The news site of Glenbrook South High School.

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The news site of Glenbrook South High School.

The Oracle

The news site of Glenbrook South High School.

The Oracle

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Marching Band moves forward, grows as a group

It’s halftime on South’s home turf and the football fans quiet down to watch the show unfold. After Poms ignite the crowd, the South marching band, dressed in blue, white and gold takes the field. Led by the three Drum Majors, Joe Lee, Bridget Nelson and Jack Kramer, who conduct the band, the roughly 160 participants begin in a rigid formation.  All at once, they begin to sway.

From there, they continue to march in a tight, patterned structure while playing their instruments. This show is a demonstration of control, cadence, and practice; it epitomizes what band is all about.

According to Band Director Greg Wojcik, marching band is both a graded class and an extracurricular activity that focuses on performance and competition.

“Marching band is a class, but what we do on Tuesday and Thursday nights is put all the bands together,” Wojcik said. “[…] Grades are based off of performance at the contests and their participation, making sure they’re at the football games and stuff. The most important [thing] to me is their musicality and how well they perform.”

The guard is an extension of marching band that adds the visual element to the show, according to Guard Captain Julia Albano.

“We do a lot of dancing,” Albano said. “It’s very dance-heavy because that’s what marching shows have been moving towards over time, […] This year [the show] is going to mainly consist of rifles, flags and a lot of dancing because [the theme] is ‘Visions of Argentina.’”

Recently, the marching band’s performance content has shifted away from easy pop sounds and has begun to focus on a more symphonic style. This stylistic change was put into place to make band more educational and to help the group compete at a higher level, according to Aaron Wojcik, assistant band director and son of Greg Wojcik.

“By adopting the symphonic [style of] music and putting it on the field we’re actually approaching a little bit more of a difficult task because we have more complicated music that we’re playing, [and] more complicated concepts that we’re throwing out there from an educational standpoint,” Aaron said. “It’s competing at a higher level with our material.”

Because the material is challenging, a lot of practice is required to get the music down. The members of band spend a lot of time together, which lends to the tight-knit reputation of the group, according to Emma Yonkers, trombone section leader.

“We’re all best friends,” Yonkers said. “’One band, one family’ is what we say.”

Greg insists that this community feeling extends beyond the walls of the band room and into South as a whole.

“I look at [the band] not as a contest band, I never have,” Greg said. “I look at [the band] as a support for Glenbrook South and for our community. […] I really feel we need to support our football team, our school, our basketball team, all the sports organizations and of course, the school environment.”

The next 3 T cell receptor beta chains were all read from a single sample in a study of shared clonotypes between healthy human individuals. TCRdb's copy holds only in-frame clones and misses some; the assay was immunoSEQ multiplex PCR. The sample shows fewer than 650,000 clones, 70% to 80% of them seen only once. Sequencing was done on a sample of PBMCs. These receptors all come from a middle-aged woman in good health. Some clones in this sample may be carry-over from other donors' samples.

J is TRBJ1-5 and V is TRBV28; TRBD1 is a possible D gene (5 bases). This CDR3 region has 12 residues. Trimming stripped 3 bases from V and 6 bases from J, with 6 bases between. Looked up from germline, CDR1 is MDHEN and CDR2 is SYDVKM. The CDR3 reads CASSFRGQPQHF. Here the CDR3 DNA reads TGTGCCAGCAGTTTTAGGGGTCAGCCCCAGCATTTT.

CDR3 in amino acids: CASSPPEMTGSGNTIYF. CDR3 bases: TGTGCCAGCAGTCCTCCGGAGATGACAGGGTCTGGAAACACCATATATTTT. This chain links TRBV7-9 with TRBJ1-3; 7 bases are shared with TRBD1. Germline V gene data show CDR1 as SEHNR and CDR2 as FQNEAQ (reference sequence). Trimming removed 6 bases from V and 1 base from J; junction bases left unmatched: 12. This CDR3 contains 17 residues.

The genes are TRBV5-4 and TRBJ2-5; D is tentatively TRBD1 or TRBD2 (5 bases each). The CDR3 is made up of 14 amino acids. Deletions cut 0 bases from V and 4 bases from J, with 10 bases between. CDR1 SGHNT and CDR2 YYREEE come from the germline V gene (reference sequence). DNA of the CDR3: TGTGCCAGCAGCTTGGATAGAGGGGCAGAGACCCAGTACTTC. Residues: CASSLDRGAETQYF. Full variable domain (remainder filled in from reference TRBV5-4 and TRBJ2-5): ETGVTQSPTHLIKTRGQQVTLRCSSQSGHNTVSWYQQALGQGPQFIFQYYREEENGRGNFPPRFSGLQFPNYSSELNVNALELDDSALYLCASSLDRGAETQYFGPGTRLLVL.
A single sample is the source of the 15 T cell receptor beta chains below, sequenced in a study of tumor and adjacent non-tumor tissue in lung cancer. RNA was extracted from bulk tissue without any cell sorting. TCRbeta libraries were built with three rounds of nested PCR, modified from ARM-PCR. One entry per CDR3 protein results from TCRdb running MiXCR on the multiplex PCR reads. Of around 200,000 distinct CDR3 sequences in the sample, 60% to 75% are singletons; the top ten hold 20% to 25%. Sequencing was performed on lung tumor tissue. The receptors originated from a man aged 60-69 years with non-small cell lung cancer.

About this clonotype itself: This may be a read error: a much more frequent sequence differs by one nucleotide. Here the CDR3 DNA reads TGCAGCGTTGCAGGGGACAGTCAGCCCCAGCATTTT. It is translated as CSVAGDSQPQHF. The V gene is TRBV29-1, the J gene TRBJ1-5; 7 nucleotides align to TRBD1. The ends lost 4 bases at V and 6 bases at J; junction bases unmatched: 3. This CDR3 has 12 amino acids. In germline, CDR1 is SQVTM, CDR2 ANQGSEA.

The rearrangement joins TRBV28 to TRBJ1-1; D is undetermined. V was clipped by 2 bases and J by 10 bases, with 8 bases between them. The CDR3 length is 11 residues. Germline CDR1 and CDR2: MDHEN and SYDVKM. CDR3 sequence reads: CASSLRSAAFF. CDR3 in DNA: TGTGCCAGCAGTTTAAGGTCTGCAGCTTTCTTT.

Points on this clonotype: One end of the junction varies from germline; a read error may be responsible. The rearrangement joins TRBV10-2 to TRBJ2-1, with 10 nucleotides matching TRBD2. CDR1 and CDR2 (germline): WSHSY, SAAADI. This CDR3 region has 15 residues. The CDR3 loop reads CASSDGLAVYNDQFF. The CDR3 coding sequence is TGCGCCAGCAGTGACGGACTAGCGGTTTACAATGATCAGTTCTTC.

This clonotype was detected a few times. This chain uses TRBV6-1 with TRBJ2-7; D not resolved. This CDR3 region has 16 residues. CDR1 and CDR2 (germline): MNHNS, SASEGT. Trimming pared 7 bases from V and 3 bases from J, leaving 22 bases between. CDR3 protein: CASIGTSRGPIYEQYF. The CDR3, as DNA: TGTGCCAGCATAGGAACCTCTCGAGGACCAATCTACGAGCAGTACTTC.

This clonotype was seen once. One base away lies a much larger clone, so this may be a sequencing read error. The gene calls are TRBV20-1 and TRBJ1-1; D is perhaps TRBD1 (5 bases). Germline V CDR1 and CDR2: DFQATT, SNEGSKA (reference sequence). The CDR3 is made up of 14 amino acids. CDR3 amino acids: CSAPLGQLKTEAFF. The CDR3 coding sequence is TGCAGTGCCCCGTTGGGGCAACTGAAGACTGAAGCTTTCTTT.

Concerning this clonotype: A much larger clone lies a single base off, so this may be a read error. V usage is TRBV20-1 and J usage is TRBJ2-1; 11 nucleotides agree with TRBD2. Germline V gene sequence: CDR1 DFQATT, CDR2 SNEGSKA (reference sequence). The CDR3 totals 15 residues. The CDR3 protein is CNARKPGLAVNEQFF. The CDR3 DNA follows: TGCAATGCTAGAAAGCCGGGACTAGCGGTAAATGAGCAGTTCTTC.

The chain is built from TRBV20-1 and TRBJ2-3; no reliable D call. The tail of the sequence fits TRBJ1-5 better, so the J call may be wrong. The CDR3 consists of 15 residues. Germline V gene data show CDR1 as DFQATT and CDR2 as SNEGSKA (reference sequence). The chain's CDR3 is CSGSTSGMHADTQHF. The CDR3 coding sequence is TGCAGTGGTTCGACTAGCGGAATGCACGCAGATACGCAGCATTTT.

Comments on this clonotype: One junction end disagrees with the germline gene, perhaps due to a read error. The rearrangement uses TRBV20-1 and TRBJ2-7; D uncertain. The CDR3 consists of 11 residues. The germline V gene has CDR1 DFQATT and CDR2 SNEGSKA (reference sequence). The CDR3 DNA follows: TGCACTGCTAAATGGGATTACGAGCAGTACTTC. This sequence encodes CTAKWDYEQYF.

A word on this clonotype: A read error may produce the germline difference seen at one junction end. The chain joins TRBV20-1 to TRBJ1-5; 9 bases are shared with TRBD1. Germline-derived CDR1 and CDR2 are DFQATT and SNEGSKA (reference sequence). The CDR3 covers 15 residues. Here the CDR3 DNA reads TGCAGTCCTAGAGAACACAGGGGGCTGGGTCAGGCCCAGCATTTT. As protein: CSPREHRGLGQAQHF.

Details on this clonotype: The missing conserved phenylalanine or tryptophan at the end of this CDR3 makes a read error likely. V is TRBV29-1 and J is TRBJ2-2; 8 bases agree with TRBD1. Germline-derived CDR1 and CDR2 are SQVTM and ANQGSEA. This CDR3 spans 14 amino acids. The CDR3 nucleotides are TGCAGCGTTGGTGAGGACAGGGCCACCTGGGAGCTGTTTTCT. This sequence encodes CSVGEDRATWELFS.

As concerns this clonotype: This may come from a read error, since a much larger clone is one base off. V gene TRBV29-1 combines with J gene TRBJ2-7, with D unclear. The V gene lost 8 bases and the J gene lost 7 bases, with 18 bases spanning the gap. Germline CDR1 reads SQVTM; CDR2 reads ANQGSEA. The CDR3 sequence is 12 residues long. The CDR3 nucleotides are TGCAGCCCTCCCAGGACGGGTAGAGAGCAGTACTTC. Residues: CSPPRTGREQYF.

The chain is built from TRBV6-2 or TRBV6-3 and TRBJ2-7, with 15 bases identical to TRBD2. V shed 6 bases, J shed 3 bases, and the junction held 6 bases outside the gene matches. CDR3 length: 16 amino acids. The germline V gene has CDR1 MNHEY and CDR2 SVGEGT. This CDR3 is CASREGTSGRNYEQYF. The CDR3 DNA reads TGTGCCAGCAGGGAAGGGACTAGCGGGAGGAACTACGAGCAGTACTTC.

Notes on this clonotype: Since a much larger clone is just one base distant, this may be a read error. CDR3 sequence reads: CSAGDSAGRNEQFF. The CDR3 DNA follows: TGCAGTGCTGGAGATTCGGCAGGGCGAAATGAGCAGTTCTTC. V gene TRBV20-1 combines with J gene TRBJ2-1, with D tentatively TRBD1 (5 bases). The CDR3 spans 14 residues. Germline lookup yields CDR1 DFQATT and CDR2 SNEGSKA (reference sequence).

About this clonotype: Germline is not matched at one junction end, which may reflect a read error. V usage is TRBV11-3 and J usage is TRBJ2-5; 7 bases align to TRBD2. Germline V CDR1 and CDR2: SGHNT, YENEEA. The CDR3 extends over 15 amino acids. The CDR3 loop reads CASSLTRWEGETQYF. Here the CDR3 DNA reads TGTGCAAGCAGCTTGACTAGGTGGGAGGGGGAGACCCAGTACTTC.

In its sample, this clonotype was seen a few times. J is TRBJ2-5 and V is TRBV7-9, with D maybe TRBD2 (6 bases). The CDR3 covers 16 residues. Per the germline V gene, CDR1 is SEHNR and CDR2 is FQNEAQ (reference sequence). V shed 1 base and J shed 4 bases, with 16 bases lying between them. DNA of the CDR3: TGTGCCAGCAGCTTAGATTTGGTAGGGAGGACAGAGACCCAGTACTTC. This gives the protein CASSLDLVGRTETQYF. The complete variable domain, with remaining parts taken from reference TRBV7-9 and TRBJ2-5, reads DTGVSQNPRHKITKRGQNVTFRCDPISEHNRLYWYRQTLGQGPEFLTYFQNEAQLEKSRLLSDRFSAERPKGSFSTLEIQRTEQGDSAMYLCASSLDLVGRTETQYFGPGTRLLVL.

This year’s group has key qualities that contribute to productivity, according to Lee.

“Definitely this year I think all of the members have a lot more energy and they show more commitment than previous years,” Lee said.“Through this, we are able to get a lot more work done.”

Both Aaron and Greg believe that leadership is another strong quality of this year’s band.

“I think our strength is leadership,” Greg said. “When we put this band together we have a unique sound, balance, blend and all that other stuff, so this band is really a fine band.”

This unique sound is made possible by the large number of people that participate in band. According to Erika Peterson, mellophone section leader, this large number adds to the experience of the group.

“It’s really cool when your team isn’t just 12 players,” Peterson said. “You see the same faces, you’re familiar with everyone’s faces, but you still have the opportunity to meet new people all the time, which is really cool.”

The band program was voted most improved band in their conference last year, according to Yonkers.

This improvement would not be possible without the many opportunities that band has to offer, and students should take advantage of these opportunities and get involved with the band, Aaron said.

“We have so many different levels of programs here,” Aaron said. “[Seventh period] we have an exploratory instrumental program where, if you don’t know an instrument, you can come in and learn. Anyone is eligible for this class. […] We’re always open, our doors are always welcoming. If you don’t want to learn an instrument, we have guard, we have drumline; there are so many opportunities that are all open to those who want to participate.”

Band is not only a platform for learning music but also aids in the development of important life skills, according to Peter Roberson, trombone section leader.

“You learn really great social skills not only with friends, but with time management, efficiency, performance standards, how to practice, how to perform and how to work hard,” Roberson said.

According to Yonkers, band is a valuable experience that goes beyond just the activity itself.

“I would definitely say being a part of something this amazing [has impacted me],” Yonkers said. “The things that we do truly are really cool at the end when you put it all together […] It really is a community, we struggle together, we win together [and] we lose together.”

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